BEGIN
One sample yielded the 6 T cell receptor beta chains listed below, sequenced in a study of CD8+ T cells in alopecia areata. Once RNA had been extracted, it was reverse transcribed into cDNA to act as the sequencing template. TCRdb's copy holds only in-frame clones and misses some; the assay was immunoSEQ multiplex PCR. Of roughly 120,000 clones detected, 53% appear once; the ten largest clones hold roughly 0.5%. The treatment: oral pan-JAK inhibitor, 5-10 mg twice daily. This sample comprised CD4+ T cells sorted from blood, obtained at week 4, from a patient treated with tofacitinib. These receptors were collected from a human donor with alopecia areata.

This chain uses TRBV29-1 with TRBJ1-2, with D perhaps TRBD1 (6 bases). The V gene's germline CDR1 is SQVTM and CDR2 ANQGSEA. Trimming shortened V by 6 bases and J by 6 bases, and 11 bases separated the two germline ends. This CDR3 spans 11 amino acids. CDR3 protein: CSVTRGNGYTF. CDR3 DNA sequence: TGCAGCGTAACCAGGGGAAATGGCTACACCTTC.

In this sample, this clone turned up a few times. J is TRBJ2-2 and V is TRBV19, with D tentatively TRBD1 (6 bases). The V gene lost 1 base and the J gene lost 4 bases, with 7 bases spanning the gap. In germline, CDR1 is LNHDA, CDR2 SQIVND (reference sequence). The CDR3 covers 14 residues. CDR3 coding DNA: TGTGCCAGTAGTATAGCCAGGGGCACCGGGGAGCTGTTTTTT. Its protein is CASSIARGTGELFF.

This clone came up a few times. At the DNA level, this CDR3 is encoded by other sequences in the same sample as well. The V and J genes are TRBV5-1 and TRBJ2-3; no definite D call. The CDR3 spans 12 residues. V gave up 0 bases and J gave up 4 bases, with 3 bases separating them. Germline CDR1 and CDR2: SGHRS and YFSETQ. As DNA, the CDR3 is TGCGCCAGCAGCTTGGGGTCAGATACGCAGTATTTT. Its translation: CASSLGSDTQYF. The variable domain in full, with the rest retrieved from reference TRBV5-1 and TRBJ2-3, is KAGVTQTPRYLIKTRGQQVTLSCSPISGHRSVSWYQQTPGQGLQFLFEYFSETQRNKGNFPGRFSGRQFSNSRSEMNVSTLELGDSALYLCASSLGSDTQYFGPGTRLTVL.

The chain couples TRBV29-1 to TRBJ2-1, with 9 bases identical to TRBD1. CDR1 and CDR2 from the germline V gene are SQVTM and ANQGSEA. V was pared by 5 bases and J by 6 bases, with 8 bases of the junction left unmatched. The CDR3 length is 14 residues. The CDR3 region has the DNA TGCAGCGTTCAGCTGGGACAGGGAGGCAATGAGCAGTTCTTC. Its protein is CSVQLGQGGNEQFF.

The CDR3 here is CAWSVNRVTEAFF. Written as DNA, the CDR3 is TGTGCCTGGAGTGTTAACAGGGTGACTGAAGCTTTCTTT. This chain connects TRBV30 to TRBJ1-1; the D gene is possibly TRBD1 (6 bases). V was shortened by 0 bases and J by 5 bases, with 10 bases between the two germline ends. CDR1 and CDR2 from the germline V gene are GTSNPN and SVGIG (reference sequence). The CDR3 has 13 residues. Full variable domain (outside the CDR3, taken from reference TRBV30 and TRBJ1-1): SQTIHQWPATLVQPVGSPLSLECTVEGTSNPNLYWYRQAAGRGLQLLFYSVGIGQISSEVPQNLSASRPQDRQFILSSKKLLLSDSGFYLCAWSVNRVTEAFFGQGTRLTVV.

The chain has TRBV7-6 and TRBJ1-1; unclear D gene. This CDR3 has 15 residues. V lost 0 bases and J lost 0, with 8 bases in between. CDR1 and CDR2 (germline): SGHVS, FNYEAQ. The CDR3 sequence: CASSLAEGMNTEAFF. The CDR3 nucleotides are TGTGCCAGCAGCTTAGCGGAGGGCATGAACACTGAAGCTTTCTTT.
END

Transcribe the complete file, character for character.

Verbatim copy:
One sample yielded the 6 T cell receptor beta chains listed below, sequenced in a study of CD8+ T cells in alopecia areata. Once RNA had been extracted, it was reverse transcribed into cDNA to act as the sequencing template. TCRdb's copy holds only in-frame clones and misses some; the assay was immunoSEQ multiplex PCR. Of roughly 120,000 clones detected, 53% appear once; the ten largest clones hold roughly 0.5%. The treatment: oral pan-JAK inhibitor, 5-10 mg twice daily. This sample comprised CD4+ T cells sorted from blood, obtained at week 4, from a patient treated with tofacitinib. These receptors were collected from a human donor with alopecia areata.

This chain uses TRBV29-1 with TRBJ1-2, with D perhaps TRBD1 (6 bases). The V gene's germline CDR1 is SQVTM and CDR2 ANQGSEA. Trimming shortened V by 6 bases and J by 6 bases, and 11 bases separated the two germline ends. This CDR3 spans 11 amino acids. CDR3 protein: CSVTRGNGYTF. CDR3 DNA sequence: TGCAGCGTAACCAGGGGAAATGGCTACACCTTC.

In this sample, this clone turned up a few times. J is TRBJ2-2 and V is TRBV19, with D tentatively TRBD1 (6 bases). The V gene lost 1 base and the J gene lost 4 bases, with 7 bases spanning the gap. In germline, CDR1 is LNHDA, CDR2 SQIVND (reference sequence). The CDR3 covers 14 residues. CDR3 coding DNA: TGTGCCAGTAGTATAGCCAGGGGCACCGGGGAGCTGTTTTTT. Its protein is CASSIARGTGELFF.

This clone came up a few times. At the DNA level, this CDR3 is encoded by other sequences in the same sample as well. The V and J genes are TRBV5-1 and TRBJ2-3; no definite D call. The CDR3 spans 12 residues. V gave up 0 bases and J gave up 4 bases, with 3 bases separating them. Germline CDR1 and CDR2: SGHRS and YFSETQ. As DNA, the CDR3 is TGCGCCAGCAGCTTGGGGTCAGATACGCAGTATTTT. Its translation: CASSLGSDTQYF. The variable domain in full, with the rest retrieved from reference TRBV5-1 and TRBJ2-3, is KAGVTQTPRYLIKTRGQQVTLSCSPISGHRSVSWYQQTPGQGLQFLFEYFSETQRNKGNFPGRFSGRQFSNSRSEMNVSTLELGDSALYLCASSLGSDTQYFGPGTRLTVL.

The chain couples TRBV29-1 to TRBJ2-1, with 9 bases identical to TRBD1. CDR1 and CDR2 from the germline V gene are SQVTM and ANQGSEA. V was pared by 5 bases and J by 6 bases, with 8 bases of the junction left unmatched. The CDR3 length is 14 residues. The CDR3 region has the DNA TGCAGCGTTCAGCTGGGACAGGGAGGCAATGAGCAGTTCTTC. Its protein is CSVQLGQGGNEQFF.

The CDR3 here is CAWSVNRVTEAFF. Written as DNA, the CDR3 is TGTGCCTGGAGTGTTAACAGGGTGACTGAAGCTTTCTTT. This chain connects TRBV30 to TRBJ1-1; the D gene is possibly TRBD1 (6 bases). V was shortened by 0 bases and J by 5 bases, with 10 bases between the two germline ends. CDR1 and CDR2 from the germline V gene are GTSNPN and SVGIG (reference sequence). The CDR3 has 13 residues. Full variable domain (outside the CDR3, taken from reference TRBV30 and TRBJ1-1): SQTIHQWPATLVQPVGSPLSLECTVEGTSNPNLYWYRQAAGRGLQLLFYSVGIGQISSEVPQNLSASRPQDRQFILSSKKLLLSDSGFYLCAWSVNRVTEAFFGQGTRLTVV.

The chain has TRBV7-6 and TRBJ1-1; unclear D gene. This CDR3 has 15 residues. V lost 0 bases and J lost 0, with 8 bases in between. CDR1 and CDR2 (germline): SGHVS, FNYEAQ. The CDR3 sequence: CASSLAEGMNTEAFF. The CDR3 nucleotides are TGTGCCAGCAGCTTAGCGGAGGGCATGAACACTGAAGCTTTCTTT.